As cluster, faculty, and university, we mourn the loss of Professor Kees Smolders, who passed away on 4 January 2021 at the age of 90. Kees was a true pioneer in the field of Membrane Technology. He worked as a full professor between 1969 and 1991 at the THT, renamed to UT in 1986. While he started out as a professor in Colloid and Interface Chemistry, he was one of the first in the Netherlands to focus on a new field: the field of membranes. He was unique in his persuasiveness, making many others, scientists and businesses alike, enthusiastic for a field of science that was very new at the time. He quickly became a leading scientist in this field, especially through his work on understanding phase inversion, an approach to produce a wide variety of polymeric membranes that still has a high number of citations to this day. Kees was one of the first professors to co-operate with companies actively. For example, he was actively involved in the start-up of X-flow in the eighties, helping UT to establish itself as the entrepreneurial university that it is today. Kees was an honorary member of the European Membrane Society and supervised nearly 40 PhD students. The research that he started more than 50 years ago is still actively continued within the current Membrane Science and Technology (MST) cluster.
After his retirement, he remained closely involved in his old research group. Kees was a regular guest at PhD graduation ceremonies and every five years he organised a reunion for all his former PhD students with a hearty meal. On 10 May 2019, he held a last reunion at UT, where he enjoyed seeing his old colleagues and being brought up to date on the latest scientific developments in his field (see photo).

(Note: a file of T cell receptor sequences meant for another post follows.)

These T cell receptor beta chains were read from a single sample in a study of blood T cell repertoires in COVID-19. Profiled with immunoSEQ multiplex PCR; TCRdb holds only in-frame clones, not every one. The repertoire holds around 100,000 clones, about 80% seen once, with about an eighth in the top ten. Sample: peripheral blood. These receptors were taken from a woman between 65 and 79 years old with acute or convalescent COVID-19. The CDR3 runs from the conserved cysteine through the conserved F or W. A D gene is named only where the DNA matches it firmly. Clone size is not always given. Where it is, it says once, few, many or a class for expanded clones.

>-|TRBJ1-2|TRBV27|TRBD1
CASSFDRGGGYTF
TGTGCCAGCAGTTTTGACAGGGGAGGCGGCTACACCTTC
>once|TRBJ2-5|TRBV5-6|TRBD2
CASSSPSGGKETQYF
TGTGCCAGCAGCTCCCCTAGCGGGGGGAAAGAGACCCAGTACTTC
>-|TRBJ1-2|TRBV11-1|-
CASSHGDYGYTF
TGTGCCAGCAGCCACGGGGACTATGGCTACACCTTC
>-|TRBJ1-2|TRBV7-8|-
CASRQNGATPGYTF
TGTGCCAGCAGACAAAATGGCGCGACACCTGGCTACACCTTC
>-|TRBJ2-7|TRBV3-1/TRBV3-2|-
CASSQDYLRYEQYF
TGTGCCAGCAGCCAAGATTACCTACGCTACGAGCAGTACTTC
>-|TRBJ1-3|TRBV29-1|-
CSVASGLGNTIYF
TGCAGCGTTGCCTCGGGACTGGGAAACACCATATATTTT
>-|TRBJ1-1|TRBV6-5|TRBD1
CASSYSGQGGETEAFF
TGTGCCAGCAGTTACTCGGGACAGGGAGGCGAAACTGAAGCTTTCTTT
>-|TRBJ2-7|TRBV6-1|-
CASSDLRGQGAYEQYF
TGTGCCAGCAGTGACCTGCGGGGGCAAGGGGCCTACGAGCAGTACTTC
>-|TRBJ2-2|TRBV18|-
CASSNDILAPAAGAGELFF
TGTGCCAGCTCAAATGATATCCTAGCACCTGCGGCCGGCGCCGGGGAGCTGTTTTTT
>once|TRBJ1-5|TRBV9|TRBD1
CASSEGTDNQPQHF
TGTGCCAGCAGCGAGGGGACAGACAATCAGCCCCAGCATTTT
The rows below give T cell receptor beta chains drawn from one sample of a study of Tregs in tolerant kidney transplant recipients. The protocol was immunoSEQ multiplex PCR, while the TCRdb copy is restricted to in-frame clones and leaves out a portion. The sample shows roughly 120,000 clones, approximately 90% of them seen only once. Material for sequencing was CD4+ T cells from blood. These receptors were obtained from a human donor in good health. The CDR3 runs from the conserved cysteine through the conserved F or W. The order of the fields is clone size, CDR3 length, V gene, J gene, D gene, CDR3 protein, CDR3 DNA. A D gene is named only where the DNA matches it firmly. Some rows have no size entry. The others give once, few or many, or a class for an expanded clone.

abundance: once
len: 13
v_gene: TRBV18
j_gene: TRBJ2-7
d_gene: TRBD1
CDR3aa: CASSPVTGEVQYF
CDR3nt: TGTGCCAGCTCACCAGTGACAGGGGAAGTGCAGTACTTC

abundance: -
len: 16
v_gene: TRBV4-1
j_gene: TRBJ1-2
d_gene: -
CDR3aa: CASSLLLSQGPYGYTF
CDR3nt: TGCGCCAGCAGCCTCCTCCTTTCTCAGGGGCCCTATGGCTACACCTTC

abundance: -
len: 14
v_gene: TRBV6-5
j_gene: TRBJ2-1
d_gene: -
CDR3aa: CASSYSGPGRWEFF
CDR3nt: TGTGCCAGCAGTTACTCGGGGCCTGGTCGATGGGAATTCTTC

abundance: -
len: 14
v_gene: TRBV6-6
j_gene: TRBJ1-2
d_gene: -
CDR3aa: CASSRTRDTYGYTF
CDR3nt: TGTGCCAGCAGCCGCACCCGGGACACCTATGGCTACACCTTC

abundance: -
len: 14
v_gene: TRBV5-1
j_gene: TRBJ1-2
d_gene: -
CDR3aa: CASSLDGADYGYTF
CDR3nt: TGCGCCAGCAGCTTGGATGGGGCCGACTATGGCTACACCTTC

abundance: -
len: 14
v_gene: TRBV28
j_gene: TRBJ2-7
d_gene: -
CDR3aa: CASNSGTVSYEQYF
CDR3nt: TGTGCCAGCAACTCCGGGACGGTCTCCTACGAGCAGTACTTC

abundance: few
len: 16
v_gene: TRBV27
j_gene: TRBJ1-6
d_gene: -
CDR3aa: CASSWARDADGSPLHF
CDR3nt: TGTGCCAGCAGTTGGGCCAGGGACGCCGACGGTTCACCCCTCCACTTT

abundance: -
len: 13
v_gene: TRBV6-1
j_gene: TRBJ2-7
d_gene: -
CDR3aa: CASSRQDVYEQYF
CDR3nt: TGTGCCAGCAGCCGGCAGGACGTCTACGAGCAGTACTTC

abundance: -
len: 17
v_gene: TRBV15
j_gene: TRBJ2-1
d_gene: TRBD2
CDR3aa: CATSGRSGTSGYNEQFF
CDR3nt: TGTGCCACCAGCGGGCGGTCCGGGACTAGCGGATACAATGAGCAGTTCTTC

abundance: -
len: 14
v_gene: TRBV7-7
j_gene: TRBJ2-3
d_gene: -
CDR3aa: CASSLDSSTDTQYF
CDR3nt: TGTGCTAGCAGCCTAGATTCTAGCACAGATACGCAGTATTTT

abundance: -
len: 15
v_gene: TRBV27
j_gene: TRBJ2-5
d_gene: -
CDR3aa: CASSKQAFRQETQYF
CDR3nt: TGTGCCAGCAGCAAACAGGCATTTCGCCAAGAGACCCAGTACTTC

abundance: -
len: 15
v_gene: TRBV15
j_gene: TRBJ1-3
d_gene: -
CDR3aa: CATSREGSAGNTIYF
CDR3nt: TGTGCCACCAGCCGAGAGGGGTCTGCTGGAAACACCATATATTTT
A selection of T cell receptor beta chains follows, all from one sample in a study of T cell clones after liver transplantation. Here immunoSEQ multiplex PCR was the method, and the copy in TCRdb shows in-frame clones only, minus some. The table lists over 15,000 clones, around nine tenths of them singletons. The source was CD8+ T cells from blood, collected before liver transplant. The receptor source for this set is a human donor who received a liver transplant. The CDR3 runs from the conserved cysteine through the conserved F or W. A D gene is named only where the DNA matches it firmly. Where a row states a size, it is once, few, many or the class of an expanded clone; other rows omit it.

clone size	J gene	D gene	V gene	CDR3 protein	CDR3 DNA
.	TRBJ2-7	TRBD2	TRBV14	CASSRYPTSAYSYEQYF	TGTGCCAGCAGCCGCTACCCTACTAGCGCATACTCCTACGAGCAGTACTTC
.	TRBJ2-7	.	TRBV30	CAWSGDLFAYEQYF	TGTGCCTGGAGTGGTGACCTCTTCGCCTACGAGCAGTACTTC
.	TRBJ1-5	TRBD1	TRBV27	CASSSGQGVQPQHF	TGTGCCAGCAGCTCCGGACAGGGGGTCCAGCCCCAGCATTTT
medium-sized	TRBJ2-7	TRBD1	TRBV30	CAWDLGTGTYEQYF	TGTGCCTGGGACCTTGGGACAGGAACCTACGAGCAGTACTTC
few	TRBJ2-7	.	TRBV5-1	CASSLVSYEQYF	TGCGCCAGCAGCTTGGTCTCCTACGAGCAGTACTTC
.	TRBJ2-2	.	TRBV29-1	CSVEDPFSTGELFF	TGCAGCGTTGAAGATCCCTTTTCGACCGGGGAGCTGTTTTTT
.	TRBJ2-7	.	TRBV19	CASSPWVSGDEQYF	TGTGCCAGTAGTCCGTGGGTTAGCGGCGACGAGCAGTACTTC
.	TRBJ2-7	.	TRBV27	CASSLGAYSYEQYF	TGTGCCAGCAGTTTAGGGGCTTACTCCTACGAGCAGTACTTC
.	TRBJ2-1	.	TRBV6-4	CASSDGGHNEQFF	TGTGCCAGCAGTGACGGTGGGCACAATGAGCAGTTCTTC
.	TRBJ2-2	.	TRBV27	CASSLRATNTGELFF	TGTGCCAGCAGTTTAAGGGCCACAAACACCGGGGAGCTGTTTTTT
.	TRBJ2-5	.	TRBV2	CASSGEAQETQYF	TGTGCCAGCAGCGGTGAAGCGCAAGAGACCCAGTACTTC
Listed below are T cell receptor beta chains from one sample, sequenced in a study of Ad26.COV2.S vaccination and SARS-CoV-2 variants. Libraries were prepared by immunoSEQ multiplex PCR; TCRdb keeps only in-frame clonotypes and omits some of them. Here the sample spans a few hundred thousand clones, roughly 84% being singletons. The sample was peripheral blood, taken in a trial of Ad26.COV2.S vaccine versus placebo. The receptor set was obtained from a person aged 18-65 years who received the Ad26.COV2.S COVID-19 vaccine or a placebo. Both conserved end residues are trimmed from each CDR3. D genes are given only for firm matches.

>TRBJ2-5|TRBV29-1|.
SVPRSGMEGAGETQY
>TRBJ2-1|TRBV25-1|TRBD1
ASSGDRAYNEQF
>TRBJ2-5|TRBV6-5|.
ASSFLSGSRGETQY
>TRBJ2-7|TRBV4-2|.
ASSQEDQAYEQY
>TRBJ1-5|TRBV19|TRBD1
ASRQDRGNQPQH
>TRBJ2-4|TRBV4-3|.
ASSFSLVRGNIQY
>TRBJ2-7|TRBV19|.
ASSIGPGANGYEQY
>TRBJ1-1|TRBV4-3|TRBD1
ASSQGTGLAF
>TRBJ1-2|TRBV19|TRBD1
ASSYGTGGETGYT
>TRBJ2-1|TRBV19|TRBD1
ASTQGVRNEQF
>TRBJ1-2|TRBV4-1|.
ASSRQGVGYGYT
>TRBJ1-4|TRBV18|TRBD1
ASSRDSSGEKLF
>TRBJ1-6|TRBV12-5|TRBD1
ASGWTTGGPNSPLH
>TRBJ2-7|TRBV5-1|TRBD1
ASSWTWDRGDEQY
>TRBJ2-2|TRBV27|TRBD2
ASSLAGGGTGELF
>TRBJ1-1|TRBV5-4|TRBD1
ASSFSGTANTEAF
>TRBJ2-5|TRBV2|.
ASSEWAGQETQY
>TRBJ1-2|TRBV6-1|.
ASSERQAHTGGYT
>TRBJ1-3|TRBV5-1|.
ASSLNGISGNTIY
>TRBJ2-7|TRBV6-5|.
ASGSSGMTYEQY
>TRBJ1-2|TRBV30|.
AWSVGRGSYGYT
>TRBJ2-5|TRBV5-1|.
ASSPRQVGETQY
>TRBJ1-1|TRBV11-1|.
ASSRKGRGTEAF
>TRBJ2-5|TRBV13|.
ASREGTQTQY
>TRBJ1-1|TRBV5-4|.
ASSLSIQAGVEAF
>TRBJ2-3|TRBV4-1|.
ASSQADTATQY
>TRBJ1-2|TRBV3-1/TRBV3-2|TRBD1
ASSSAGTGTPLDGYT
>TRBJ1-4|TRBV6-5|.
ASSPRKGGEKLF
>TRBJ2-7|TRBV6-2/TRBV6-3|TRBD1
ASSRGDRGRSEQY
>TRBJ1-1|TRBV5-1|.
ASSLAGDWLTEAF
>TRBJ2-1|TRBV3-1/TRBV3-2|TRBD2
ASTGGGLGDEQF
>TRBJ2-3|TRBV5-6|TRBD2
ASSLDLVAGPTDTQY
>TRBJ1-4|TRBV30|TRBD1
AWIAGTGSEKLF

Kees remained very active in other ways as well. After his retirement, he picked up painting, using acrylates, and later he also took up bronze sculpting. In 2016, Kees even donated one of his works of art, appropriately named “The Science Ladder”, to UT. The work is still proudly exhibited in the Diagonal of the Carré building; it shows a small man climbing up a double DNA helix. Kees described it in his own words: “It shows how you can grow in science. Scientists always want to climb to the top, to build up the best reputation.”
Professor Kees Smolders will be remembered a visionary scientist and a great teacher and mentor. He will be greatly missed.
Photo: Professor Kees Smolders with ”The Science Ladder”, designed and made by himself, now exhibited in the Diagonal of building Carré. The photo was taken at a reunion organised for him at UT on 10 May 2019.